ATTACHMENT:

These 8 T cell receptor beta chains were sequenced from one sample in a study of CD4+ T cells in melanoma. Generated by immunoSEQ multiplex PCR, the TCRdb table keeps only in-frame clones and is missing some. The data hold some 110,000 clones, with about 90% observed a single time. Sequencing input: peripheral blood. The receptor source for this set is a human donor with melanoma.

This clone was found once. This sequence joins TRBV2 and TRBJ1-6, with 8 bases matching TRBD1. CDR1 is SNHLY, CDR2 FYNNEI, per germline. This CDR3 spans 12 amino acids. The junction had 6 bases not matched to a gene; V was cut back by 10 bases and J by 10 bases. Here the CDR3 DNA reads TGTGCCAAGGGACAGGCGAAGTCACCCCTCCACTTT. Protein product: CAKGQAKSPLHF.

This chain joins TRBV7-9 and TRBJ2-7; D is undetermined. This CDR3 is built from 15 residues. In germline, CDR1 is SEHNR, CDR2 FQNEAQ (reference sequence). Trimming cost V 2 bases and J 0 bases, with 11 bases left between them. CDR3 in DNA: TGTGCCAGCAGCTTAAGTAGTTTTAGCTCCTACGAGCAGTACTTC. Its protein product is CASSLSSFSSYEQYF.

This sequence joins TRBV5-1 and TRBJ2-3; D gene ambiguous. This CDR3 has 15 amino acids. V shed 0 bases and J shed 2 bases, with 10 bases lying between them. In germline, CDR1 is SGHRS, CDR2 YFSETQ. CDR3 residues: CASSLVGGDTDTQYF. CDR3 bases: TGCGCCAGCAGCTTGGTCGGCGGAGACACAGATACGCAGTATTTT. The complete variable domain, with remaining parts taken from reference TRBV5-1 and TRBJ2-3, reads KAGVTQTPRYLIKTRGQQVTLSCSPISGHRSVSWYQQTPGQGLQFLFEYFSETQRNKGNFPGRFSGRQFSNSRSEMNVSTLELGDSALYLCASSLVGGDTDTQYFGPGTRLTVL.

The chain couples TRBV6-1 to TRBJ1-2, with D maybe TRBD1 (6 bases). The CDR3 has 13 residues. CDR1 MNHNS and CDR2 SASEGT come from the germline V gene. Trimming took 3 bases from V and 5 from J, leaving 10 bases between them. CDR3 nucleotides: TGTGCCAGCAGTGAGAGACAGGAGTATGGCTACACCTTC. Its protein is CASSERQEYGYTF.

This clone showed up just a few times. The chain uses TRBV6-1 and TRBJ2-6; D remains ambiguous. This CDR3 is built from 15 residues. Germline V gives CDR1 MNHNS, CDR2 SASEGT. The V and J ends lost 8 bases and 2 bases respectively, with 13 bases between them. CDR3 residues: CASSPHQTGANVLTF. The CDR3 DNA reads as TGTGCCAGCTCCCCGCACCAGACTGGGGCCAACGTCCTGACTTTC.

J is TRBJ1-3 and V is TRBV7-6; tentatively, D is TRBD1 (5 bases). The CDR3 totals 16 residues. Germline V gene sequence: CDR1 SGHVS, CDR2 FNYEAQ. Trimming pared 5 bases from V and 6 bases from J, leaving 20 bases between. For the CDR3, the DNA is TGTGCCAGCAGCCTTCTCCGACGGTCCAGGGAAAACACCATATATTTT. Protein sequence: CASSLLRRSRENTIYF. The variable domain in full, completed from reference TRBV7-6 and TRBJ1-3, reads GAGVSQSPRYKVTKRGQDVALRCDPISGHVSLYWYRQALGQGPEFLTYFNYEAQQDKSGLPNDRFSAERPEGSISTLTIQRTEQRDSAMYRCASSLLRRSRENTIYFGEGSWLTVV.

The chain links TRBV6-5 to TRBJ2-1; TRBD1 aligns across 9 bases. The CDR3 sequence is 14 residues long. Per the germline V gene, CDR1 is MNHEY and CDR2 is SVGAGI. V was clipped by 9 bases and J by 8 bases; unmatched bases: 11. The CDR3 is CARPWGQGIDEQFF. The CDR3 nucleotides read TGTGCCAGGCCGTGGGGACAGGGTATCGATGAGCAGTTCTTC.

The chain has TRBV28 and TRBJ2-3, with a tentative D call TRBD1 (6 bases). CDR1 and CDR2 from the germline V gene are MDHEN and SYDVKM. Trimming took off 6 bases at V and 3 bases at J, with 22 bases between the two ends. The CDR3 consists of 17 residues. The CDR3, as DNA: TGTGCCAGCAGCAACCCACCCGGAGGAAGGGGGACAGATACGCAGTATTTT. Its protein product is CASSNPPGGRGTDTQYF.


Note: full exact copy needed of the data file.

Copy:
These 8 T cell receptor beta chains were sequenced from one sample in a study of CD4+ T cells in melanoma. Generated by immunoSEQ multiplex PCR, the TCRdb table keeps only in-frame clones and is missing some. The data hold some 110,000 clones, with about 90% observed a single time. Sequencing input: peripheral blood. The receptor source for this set is a human donor with melanoma.

This clone was found once. This sequence joins TRBV2 and TRBJ1-6, with 8 bases matching TRBD1. CDR1 is SNHLY, CDR2 FYNNEI, per germline. This CDR3 spans 12 amino acids. The junction had 6 bases not matched to a gene; V was cut back by 10 bases and J by 10 bases. Here the CDR3 DNA reads TGTGCCAAGGGACAGGCGAAGTCACCCCTCCACTTT. Protein product: CAKGQAKSPLHF.

This chain joins TRBV7-9 and TRBJ2-7; D is undetermined. This CDR3 is built from 15 residues. In germline, CDR1 is SEHNR, CDR2 FQNEAQ (reference sequence). Trimming cost V 2 bases and J 0 bases, with 11 bases left between them. CDR3 in DNA: TGTGCCAGCAGCTTAAGTAGTTTTAGCTCCTACGAGCAGTACTTC. Its protein product is CASSLSSFSSYEQYF.

This sequence joins TRBV5-1 and TRBJ2-3; D gene ambiguous. This CDR3 has 15 amino acids. V shed 0 bases and J shed 2 bases, with 10 bases lying between them. In germline, CDR1 is SGHRS, CDR2 YFSETQ. CDR3 residues: CASSLVGGDTDTQYF. CDR3 bases: TGCGCCAGCAGCTTGGTCGGCGGAGACACAGATACGCAGTATTTT. The complete variable domain, with remaining parts taken from reference TRBV5-1 and TRBJ2-3, reads KAGVTQTPRYLIKTRGQQVTLSCSPISGHRSVSWYQQTPGQGLQFLFEYFSETQRNKGNFPGRFSGRQFSNSRSEMNVSTLELGDSALYLCASSLVGGDTDTQYFGPGTRLTVL.

The chain couples TRBV6-1 to TRBJ1-2, with D maybe TRBD1 (6 bases). The CDR3 has 13 residues. CDR1 MNHNS and CDR2 SASEGT come from the germline V gene. Trimming took 3 bases from V and 5 from J, leaving 10 bases between them. CDR3 nucleotides: TGTGCCAGCAGTGAGAGACAGGAGTATGGCTACACCTTC. Its protein is CASSERQEYGYTF.

This clone showed up just a few times. The chain uses TRBV6-1 and TRBJ2-6; D remains ambiguous. This CDR3 is built from 15 residues. Germline V gives CDR1 MNHNS, CDR2 SASEGT. The V and J ends lost 8 bases and 2 bases respectively, with 13 bases between them. CDR3 residues: CASSPHQTGANVLTF. The CDR3 DNA reads as TGTGCCAGCTCCCCGCACCAGACTGGGGCCAACGTCCTGACTTTC.

J is TRBJ1-3 and V is TRBV7-6; tentatively, D is TRBD1 (5 bases). The CDR3 totals 16 residues. Germline V gene sequence: CDR1 SGHVS, CDR2 FNYEAQ. Trimming pared 5 bases from V and 6 bases from J, leaving 20 bases between. For the CDR3, the DNA is TGTGCCAGCAGCCTTCTCCGACGGTCCAGGGAAAACACCATATATTTT. Protein sequence: CASSLLRRSRENTIYF. The variable domain in full, completed from reference TRBV7-6 and TRBJ1-3, reads GAGVSQSPRYKVTKRGQDVALRCDPISGHVSLYWYRQALGQGPEFLTYFNYEAQQDKSGLPNDRFSAERPEGSISTLTIQRTEQRDSAMYRCASSLLRRSRENTIYFGEGSWLTVV.

The chain links TRBV6-5 to TRBJ2-1; TRBD1 aligns across 9 bases. The CDR3 sequence is 14 residues long. Per the germline V gene, CDR1 is MNHEY and CDR2 is SVGAGI. V was clipped by 9 bases and J by 8 bases; unmatched bases: 11. The CDR3 is CARPWGQGIDEQFF. The CDR3 nucleotides read TGTGCCAGGCCGTGGGGACAGGGTATCGATGAGCAGTTCTTC.

The chain has TRBV28 and TRBJ2-3, with a tentative D call TRBD1 (6 bases). CDR1 and CDR2 from the germline V gene are MDHEN and SYDVKM. Trimming took off 6 bases at V and 3 bases at J, with 22 bases between the two ends. The CDR3 consists of 17 residues. The CDR3, as DNA: TGTGCCAGCAGCAACCCACCCGGAGGAAGGGGGACAGATACGCAGTATTTT. Its protein product is CASSNPPGGRGTDTQYF.